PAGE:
Remember the 90s? Remember when Gmail didn’t exist, and people actually had AOL and Hotmail email addresses, and every day you’d get a chain letter plopped in your inbox imploring you to save the bonsai kitten? And everyone had these ridiculous quotes in their signatures ~_*+tHat lOokED lyKe tHiS+*_~, and we all thought that if we forwarded this email to ten thousand people, Bill Gates would give us all $100?
I thought we’d learned from that. But like everything else in life, stupidity endures, and my social networks are not messageboards of my friends’ lives so much as they are a platform for the dumbest things to get shared and re-posted, in a terribly real satire of what happens when you enable mankind with free, fast communication.
Facebook, once a medium for Harvard students to do…whatever Harvard students do, I guess, is now a place where I see questionably designed images that are, at best, trite and misleading:
|I was flabbergasted at the number of perfectly reasonable people who demonstrated that they don’t understand how stocks, law, or common sense work.|
Okay, so Facebook is now taken over by dumb people who wouldn’t know good typography if an ampersand hit them in the face. Over to Google+, where none of the few people I have chosen to follow there believe in re-posting this stupid nonsense.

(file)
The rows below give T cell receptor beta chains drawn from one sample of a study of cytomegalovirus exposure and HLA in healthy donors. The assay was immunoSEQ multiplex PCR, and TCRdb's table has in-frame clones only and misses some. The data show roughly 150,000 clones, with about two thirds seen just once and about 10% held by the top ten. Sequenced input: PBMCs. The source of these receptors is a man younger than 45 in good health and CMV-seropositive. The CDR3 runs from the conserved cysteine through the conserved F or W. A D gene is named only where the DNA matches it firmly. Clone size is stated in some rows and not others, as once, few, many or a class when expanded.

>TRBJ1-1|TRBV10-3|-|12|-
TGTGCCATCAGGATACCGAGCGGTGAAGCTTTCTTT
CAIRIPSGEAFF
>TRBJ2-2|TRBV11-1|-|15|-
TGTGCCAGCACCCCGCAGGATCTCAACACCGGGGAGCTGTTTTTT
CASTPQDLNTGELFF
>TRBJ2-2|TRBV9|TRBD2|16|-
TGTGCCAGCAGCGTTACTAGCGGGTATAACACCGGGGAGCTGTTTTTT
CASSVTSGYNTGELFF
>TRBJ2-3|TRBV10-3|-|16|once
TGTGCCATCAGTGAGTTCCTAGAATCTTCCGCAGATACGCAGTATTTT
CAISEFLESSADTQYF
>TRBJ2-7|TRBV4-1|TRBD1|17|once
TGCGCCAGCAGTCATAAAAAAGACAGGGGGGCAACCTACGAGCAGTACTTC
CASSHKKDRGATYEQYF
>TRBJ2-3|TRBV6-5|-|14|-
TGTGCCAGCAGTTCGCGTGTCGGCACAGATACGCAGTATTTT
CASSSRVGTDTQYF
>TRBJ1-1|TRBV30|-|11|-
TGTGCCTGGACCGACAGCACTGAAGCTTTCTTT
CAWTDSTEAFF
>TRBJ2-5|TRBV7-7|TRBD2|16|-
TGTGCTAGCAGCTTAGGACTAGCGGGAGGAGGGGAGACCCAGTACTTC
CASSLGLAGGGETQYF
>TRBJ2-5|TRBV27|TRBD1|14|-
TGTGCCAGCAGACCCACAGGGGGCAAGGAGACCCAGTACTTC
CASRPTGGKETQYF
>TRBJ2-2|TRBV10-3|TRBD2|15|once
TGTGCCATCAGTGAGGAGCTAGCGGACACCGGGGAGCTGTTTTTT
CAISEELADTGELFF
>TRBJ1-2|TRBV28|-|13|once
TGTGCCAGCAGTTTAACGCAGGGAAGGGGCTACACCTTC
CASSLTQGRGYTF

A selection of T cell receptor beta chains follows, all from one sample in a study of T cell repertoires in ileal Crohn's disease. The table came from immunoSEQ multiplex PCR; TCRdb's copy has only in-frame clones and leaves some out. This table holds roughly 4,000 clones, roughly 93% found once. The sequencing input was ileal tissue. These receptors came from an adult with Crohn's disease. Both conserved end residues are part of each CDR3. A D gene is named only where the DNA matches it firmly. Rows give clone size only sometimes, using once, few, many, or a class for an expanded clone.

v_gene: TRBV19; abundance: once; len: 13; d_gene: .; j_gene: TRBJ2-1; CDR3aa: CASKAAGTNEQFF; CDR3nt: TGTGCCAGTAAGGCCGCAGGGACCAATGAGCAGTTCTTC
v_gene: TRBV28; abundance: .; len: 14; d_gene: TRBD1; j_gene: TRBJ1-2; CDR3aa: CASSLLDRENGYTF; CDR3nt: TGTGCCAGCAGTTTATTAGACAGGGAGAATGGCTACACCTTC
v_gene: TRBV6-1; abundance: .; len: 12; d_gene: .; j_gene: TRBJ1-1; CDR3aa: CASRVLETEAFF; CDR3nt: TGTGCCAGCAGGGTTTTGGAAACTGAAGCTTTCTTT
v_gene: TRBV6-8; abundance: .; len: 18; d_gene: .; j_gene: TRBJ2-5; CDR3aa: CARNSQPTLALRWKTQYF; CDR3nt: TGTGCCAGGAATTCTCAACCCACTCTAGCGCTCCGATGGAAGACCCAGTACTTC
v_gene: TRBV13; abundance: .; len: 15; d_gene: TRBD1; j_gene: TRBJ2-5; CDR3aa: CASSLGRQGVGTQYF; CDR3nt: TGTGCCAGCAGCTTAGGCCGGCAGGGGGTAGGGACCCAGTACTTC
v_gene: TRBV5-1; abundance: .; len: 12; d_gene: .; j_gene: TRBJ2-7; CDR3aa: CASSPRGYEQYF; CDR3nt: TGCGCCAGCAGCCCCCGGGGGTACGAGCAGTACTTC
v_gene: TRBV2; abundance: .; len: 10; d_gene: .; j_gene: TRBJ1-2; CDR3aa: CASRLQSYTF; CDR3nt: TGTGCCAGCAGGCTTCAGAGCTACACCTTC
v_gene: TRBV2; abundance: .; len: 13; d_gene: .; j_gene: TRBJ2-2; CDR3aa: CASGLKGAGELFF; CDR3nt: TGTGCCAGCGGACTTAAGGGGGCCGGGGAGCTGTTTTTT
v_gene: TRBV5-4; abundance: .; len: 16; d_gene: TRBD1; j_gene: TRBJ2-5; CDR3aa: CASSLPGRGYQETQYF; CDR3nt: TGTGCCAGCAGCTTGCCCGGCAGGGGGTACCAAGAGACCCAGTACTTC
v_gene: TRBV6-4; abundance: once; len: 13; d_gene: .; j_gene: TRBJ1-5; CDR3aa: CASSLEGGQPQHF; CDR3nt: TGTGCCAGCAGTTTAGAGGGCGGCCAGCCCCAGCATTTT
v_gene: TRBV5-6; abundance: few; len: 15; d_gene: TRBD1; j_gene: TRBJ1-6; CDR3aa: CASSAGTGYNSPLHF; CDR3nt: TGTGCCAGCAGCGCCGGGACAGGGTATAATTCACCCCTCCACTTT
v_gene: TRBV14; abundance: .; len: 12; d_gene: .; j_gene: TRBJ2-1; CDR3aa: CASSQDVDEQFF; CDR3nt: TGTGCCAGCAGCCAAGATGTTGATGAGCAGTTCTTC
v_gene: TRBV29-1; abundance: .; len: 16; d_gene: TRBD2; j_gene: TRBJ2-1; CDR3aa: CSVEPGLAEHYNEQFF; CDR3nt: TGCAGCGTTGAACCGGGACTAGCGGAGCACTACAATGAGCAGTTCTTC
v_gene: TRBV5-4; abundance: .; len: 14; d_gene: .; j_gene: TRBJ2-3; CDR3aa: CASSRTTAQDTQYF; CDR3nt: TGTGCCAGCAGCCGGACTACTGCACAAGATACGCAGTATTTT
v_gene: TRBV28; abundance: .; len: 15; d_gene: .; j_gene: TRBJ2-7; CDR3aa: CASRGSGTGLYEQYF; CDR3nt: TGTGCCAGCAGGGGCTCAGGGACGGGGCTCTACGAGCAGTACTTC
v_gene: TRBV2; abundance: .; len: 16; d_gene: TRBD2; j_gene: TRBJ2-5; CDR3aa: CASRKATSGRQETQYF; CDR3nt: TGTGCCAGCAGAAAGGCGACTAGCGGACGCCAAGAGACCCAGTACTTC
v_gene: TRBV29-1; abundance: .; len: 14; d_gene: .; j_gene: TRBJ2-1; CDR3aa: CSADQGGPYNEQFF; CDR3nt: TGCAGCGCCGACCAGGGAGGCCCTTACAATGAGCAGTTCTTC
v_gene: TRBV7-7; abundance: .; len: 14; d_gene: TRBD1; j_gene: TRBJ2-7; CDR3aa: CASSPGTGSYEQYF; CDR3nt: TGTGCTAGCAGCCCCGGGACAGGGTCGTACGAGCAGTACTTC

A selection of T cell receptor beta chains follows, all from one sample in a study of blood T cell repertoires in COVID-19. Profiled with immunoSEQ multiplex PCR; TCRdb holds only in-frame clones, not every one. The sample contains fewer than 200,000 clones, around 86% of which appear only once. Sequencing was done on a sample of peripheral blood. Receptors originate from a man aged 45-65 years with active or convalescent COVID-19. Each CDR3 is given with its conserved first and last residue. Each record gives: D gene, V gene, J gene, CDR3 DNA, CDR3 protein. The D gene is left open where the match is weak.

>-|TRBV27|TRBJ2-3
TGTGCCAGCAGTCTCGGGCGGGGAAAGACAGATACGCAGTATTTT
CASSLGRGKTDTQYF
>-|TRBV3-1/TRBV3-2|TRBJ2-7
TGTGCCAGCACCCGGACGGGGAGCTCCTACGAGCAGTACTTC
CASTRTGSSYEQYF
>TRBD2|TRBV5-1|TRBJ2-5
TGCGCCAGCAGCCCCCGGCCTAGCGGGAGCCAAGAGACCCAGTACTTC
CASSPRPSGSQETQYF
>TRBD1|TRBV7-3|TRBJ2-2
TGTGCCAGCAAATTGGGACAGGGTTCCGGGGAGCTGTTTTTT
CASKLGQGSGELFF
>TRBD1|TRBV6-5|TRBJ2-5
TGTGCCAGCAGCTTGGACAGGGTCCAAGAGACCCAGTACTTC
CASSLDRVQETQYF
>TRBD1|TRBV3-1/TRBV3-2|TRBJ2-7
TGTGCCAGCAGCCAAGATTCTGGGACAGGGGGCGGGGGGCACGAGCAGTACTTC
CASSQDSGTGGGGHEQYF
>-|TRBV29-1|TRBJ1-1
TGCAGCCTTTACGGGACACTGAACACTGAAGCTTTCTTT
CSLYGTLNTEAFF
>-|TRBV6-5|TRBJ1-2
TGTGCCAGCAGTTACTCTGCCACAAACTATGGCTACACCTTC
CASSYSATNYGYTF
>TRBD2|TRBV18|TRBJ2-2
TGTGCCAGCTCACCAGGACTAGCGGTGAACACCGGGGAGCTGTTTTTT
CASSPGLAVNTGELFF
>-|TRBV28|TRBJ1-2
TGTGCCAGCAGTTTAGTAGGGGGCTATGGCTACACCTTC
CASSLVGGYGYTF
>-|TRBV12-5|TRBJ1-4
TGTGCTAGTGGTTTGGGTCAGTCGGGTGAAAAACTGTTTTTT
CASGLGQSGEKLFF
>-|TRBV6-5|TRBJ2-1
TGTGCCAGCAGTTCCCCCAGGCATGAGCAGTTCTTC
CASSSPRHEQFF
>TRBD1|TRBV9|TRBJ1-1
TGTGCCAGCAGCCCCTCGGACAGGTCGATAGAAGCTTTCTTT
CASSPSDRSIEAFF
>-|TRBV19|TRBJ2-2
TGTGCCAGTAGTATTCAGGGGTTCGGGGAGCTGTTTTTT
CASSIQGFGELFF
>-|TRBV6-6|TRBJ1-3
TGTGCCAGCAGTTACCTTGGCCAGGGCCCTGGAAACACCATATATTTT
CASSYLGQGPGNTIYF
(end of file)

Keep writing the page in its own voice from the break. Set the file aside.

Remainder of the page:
But wait! Google+ now shows me “What’s Hot,” which is the stuff that gets chain-emailed around by people I have absolutely no connection to. Which is why I now log in and see this:
|Don’t know about you, but if I look into someone’s eyes and I see their heart, I’m calling the ambulance.|
What the hell, Google+? The whole point of using you is so I don’t have to deal with the stupid people I know on Facebook! Why do you feel the need to show me stupid stuff made by stupid people I don’t even know?
My conclusion? Misattributed quotes, terrible design, fake stories, and saccharinely trite sayings are always going to persist. Scientists could invent a way for us to beam thoughts right into each others’ heads, and while a few people will use this in a groundbreaking educational way, the majority of them will be beaming “~Life isn’t measured by the breaths you take, but by the moments that take your breath away~ (George Washington)” into each other’s craniums while they walk their holographic robot dogs.
That’s depressing. Not fake-Lao-Tzu living-in-the-past depressing, just regular depressing.